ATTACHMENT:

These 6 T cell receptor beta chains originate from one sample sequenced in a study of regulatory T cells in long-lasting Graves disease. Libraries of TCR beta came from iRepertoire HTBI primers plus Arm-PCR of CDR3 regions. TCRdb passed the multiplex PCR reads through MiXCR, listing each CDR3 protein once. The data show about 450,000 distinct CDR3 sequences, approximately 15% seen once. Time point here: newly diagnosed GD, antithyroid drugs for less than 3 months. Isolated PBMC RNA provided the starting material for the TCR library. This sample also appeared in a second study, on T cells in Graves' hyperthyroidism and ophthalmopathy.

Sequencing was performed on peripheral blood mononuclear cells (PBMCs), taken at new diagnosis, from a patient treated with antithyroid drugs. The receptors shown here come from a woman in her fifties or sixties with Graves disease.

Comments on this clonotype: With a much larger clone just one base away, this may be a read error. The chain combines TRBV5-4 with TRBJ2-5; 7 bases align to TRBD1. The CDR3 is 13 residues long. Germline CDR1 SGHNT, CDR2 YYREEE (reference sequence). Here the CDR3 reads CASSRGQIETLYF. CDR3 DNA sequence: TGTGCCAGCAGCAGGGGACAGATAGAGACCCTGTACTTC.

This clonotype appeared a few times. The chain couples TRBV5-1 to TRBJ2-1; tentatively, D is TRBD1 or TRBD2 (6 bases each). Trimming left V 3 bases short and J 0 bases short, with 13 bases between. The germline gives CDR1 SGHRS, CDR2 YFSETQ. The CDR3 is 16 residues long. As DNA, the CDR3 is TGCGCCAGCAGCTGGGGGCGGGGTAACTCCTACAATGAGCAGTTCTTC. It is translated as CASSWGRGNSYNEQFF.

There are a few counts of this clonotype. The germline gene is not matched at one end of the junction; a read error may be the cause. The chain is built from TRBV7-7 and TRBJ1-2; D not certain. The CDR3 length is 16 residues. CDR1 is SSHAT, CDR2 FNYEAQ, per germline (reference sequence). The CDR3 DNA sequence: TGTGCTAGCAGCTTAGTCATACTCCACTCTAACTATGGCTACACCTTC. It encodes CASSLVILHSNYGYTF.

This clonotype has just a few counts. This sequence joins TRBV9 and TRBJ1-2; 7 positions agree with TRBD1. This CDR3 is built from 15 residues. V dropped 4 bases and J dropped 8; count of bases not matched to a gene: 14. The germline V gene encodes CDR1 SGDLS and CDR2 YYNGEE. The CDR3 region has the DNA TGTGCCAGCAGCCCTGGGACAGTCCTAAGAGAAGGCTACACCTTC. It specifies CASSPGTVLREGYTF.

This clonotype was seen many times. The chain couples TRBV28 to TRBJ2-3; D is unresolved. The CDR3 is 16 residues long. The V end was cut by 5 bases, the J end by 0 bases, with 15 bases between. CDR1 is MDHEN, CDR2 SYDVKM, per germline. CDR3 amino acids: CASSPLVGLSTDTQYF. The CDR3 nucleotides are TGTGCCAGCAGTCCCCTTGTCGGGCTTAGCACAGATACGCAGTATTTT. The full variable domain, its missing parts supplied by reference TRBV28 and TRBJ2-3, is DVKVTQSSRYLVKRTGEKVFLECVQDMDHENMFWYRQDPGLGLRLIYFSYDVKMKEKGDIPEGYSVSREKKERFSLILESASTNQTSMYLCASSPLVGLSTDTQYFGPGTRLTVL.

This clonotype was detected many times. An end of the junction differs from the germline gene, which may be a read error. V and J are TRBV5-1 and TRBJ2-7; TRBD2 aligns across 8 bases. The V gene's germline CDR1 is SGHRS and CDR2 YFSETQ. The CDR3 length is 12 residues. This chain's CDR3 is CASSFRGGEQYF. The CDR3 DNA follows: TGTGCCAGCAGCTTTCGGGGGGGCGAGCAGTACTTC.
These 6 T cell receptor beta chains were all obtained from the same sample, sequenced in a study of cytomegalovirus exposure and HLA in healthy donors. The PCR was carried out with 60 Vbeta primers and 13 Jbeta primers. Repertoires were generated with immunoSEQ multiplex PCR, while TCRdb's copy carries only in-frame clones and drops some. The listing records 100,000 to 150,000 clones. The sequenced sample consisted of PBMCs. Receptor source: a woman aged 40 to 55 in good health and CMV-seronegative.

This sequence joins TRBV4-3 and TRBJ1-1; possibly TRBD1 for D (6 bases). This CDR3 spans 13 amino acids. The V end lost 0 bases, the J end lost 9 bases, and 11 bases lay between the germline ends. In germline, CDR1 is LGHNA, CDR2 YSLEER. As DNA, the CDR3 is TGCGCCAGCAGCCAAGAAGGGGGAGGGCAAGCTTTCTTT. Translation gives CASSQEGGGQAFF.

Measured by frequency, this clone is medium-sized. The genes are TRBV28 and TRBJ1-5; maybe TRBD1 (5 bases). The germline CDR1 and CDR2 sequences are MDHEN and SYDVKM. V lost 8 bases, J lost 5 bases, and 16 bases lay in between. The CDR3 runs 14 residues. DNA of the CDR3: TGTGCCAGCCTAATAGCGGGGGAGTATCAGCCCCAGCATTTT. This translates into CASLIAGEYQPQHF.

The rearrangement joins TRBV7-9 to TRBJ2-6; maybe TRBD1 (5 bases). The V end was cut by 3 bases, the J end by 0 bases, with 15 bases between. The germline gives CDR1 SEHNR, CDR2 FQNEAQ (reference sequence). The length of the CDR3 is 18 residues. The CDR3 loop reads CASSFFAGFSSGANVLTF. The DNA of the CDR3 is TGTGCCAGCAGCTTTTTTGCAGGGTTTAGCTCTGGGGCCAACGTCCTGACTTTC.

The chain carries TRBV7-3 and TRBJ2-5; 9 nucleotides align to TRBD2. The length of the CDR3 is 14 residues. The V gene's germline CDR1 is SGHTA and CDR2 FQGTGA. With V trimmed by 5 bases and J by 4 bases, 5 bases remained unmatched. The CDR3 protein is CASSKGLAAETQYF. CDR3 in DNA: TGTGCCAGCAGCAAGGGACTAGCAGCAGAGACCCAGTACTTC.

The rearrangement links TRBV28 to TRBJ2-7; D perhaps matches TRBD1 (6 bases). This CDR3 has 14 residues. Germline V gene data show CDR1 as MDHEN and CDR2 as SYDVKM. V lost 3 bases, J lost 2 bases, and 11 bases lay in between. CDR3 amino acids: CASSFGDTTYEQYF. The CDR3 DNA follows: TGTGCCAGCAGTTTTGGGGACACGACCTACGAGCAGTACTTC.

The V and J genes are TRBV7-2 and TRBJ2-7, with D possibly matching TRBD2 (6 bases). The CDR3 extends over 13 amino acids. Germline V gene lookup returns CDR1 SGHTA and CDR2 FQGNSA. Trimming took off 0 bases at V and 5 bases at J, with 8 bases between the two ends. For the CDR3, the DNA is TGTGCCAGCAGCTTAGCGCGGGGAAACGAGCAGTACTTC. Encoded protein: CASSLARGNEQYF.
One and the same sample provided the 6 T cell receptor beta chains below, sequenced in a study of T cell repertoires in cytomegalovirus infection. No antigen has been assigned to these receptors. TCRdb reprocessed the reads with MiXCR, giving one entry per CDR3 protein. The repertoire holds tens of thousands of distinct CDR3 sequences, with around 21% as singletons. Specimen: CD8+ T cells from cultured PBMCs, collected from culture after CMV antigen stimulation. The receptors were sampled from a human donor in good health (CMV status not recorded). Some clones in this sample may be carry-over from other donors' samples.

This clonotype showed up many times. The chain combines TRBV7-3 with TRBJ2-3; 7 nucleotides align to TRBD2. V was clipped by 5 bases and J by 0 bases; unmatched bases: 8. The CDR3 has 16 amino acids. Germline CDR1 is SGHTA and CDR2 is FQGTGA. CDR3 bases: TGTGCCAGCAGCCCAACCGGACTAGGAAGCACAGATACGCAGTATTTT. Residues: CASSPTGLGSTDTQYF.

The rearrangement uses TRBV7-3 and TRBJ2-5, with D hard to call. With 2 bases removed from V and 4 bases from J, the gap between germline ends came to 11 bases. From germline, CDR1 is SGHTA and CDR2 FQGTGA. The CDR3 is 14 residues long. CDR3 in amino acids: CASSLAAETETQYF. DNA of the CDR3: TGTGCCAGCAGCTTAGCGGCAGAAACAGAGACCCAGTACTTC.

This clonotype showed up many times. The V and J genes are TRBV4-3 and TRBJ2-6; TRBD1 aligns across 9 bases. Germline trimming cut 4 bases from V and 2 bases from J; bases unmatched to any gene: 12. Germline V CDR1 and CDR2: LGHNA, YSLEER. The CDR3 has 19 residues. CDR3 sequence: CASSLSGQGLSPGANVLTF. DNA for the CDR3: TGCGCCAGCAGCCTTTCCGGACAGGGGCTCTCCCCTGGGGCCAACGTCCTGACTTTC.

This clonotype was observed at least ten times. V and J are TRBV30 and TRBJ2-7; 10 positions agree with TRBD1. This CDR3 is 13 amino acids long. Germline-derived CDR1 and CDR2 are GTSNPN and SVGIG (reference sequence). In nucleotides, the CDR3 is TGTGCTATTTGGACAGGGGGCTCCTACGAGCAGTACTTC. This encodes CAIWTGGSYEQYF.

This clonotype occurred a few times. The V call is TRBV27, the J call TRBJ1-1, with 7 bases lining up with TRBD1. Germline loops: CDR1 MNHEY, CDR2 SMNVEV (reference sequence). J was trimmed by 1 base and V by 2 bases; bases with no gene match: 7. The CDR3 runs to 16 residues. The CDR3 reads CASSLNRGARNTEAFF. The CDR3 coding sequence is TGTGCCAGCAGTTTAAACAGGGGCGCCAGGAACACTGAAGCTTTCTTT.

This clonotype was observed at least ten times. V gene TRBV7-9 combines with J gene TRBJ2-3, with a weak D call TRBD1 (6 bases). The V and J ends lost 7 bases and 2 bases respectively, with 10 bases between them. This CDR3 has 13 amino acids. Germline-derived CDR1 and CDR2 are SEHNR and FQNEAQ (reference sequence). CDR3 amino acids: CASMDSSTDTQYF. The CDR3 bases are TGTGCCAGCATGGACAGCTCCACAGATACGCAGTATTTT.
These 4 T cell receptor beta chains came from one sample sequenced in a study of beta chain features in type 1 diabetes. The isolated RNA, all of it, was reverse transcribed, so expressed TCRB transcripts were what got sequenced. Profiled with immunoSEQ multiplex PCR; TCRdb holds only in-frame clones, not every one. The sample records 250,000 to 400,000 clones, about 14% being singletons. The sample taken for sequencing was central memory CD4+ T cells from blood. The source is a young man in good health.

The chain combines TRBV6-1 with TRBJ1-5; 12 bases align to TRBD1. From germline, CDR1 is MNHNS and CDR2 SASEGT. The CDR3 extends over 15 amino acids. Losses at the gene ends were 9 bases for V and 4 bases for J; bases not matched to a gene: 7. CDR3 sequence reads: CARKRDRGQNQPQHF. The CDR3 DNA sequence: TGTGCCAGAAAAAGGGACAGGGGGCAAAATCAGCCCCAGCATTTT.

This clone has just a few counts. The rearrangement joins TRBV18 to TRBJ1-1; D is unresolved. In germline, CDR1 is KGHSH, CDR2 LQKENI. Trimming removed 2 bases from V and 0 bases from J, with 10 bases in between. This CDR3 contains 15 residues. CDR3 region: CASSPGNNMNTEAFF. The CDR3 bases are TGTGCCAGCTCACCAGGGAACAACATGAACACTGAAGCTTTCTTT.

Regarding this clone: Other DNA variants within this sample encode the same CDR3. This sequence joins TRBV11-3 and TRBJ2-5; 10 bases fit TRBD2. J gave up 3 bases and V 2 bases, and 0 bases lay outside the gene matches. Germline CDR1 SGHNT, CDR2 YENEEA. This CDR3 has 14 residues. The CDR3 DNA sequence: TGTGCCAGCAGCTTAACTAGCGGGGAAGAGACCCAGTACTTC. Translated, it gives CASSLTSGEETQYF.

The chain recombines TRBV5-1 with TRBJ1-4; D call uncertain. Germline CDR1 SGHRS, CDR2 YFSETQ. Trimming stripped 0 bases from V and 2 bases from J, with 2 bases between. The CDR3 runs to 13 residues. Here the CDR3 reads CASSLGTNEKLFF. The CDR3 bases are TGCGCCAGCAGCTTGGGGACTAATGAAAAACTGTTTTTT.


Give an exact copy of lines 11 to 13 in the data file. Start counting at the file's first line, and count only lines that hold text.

Measured by frequency, this clone is medium-sized. The genes are TRBV28 and TRBJ1-5; maybe TRBD1 (5 bases). The germline CDR1 and CDR2 sequences are MDHEN and SYDVKM. V lost 8 bases, J lost 5 bases, and 16 bases lay in between. The CDR3 runs 14 residues. DNA of the CDR3: TGTGCCAGCCTAATAGCGGGGGAGTATCAGCCCCAGCATTTT. This translates into CASLIAGEYQPQHF.

The rearrangement joins TRBV7-9 to TRBJ2-6; maybe TRBD1 (5 bases). The V end was cut by 3 bases, the J end by 0 bases, with 15 bases between. The germline gives CDR1 SEHNR, CDR2 FQNEAQ (reference sequence). The length of the CDR3 is 18 residues. The CDR3 loop reads CASSFFAGFSSGANVLTF. The DNA of the CDR3 is TGTGCCAGCAGCTTTTTTGCAGGGTTTAGCTCTGGGGCCAACGTCCTGACTTTC.

The chain carries TRBV7-3 and TRBJ2-5; 9 nucleotides align to TRBD2. The length of the CDR3 is 14 residues. The V gene's germline CDR1 is SGHTA and CDR2 FQGTGA. With V trimmed by 5 bases and J by 4 bases, 5 bases remained unmatched. The CDR3 protein is CASSKGLAAETQYF. CDR3 in DNA: TGTGCCAGCAGCAAGGGACTAGCAGCAGAGACCCAGTACTTC.